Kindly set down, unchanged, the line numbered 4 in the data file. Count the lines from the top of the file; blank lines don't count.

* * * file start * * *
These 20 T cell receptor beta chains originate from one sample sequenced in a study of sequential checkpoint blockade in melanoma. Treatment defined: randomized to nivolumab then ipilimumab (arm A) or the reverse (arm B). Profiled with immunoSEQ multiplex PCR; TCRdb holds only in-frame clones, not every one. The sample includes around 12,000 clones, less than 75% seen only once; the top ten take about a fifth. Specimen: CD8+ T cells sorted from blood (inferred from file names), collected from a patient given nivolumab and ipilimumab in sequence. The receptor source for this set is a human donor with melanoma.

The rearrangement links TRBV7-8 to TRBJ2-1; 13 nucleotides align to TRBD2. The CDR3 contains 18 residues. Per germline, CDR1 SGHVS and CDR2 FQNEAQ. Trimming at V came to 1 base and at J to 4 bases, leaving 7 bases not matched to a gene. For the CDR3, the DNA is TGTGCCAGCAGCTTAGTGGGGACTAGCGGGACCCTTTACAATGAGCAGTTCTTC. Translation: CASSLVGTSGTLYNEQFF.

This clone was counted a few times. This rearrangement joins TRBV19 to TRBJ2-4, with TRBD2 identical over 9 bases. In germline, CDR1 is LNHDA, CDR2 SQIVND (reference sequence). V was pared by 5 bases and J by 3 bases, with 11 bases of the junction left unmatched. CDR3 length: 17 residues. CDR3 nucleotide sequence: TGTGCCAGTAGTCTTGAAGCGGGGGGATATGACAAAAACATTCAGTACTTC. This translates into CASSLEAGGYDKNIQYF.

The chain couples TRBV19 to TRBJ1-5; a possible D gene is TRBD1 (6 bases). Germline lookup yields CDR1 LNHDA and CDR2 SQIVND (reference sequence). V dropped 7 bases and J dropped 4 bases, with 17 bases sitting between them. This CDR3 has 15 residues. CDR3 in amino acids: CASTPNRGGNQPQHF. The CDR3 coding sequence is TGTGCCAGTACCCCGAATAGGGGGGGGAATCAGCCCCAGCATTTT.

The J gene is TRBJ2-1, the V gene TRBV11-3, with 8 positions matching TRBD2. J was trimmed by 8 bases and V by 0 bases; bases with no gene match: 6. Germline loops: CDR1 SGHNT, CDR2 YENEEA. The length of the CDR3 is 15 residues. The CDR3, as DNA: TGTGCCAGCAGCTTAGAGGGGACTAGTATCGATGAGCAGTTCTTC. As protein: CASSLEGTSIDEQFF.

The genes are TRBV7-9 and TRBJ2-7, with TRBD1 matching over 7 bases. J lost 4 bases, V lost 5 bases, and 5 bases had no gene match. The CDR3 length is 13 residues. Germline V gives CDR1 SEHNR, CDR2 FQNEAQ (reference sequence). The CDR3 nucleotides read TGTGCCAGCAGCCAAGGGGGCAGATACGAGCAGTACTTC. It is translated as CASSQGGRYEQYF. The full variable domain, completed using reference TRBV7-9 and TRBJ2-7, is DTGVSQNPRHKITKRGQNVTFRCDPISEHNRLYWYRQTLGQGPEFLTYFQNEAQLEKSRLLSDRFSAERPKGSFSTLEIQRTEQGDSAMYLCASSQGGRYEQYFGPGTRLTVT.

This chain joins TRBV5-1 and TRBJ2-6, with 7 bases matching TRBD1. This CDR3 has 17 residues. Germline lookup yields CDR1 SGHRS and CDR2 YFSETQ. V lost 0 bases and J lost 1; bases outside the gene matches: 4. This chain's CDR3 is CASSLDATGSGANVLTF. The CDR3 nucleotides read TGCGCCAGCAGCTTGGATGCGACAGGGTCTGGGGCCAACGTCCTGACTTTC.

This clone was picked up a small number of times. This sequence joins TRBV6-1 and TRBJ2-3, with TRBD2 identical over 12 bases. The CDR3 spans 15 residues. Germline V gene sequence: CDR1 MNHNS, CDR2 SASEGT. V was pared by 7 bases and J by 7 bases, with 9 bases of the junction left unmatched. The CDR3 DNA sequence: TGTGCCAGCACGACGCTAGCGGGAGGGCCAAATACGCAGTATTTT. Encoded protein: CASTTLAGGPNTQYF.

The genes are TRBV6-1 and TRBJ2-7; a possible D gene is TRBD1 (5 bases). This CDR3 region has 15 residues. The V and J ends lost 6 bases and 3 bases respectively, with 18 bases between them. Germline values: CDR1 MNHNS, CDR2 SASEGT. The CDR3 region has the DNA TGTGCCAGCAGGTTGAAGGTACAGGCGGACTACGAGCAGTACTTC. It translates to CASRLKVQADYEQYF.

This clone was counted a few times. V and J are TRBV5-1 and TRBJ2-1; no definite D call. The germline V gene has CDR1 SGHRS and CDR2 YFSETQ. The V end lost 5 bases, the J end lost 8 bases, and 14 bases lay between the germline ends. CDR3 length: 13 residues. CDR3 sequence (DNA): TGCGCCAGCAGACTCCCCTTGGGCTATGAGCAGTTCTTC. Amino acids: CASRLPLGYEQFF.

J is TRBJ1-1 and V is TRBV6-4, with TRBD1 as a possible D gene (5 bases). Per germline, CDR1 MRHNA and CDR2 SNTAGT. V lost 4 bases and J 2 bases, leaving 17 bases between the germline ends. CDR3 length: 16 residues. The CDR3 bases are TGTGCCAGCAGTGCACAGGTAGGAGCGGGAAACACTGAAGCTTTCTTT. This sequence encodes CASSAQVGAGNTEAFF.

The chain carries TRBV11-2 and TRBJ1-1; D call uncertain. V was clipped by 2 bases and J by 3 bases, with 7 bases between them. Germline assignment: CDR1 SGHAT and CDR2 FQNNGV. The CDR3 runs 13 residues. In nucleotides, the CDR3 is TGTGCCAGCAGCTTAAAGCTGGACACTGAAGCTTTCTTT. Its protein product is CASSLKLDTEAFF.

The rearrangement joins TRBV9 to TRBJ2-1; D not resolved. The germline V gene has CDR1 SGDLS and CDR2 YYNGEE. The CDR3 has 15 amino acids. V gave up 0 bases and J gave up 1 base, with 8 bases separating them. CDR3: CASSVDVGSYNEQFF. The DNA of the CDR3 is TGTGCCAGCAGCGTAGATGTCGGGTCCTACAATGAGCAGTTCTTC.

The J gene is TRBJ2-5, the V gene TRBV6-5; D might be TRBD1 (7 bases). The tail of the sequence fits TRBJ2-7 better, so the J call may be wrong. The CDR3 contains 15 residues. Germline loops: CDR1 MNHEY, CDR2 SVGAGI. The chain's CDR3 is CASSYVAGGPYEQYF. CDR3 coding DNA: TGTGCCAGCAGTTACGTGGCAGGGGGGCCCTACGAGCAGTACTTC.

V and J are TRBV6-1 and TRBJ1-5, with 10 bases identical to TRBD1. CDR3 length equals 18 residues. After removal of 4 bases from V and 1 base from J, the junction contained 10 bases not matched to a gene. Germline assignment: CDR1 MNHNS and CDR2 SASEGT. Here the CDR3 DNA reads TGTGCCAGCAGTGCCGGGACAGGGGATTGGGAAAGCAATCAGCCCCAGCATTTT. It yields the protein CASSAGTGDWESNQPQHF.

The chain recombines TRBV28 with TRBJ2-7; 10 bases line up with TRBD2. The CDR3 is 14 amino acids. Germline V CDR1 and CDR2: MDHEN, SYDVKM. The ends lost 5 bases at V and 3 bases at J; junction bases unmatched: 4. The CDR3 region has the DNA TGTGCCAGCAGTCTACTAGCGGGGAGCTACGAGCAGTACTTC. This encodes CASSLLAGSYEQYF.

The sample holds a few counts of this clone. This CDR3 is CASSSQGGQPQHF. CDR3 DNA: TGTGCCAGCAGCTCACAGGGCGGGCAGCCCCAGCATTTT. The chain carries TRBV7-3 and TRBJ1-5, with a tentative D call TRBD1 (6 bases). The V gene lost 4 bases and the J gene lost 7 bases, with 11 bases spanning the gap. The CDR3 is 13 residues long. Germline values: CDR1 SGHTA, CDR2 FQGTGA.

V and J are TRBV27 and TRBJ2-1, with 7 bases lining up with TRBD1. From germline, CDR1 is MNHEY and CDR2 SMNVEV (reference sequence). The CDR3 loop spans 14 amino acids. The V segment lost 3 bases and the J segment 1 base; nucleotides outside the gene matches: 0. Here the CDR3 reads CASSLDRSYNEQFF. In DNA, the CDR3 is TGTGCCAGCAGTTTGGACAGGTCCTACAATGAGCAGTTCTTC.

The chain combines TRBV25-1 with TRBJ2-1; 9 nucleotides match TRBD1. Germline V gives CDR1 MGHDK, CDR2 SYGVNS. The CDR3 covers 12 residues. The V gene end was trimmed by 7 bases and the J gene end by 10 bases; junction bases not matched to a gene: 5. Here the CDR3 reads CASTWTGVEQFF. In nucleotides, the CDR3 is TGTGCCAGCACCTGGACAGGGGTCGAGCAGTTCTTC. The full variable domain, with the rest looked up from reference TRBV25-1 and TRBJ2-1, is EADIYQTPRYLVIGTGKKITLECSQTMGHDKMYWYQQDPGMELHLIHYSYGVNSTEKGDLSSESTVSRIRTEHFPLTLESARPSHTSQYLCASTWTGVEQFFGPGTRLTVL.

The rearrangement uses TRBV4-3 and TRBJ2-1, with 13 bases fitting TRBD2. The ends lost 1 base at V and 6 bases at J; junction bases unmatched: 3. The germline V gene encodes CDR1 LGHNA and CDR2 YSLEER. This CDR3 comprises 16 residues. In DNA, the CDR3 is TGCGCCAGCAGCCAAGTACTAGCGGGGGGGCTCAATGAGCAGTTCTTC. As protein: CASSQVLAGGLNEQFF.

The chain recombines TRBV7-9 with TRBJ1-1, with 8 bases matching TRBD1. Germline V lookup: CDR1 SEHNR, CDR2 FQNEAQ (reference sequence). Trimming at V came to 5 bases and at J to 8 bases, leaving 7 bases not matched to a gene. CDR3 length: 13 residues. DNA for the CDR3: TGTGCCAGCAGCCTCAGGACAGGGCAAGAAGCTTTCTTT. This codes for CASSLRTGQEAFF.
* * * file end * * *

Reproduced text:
The chain couples TRBV19 to TRBJ1-5; a possible D gene is TRBD1 (6 bases). Germline lookup yields CDR1 LNHDA and CDR2 SQIVND (reference sequence). V dropped 7 bases and J dropped 4 bases, with 17 bases sitting between them. This CDR3 has 15 residues. CDR3 in amino acids: CASTPNRGGNQPQHF. The CDR3 coding sequence is TGTGCCAGTACCCCGAATAGGGGGGGGAATCAGCCCCAGCATTTT.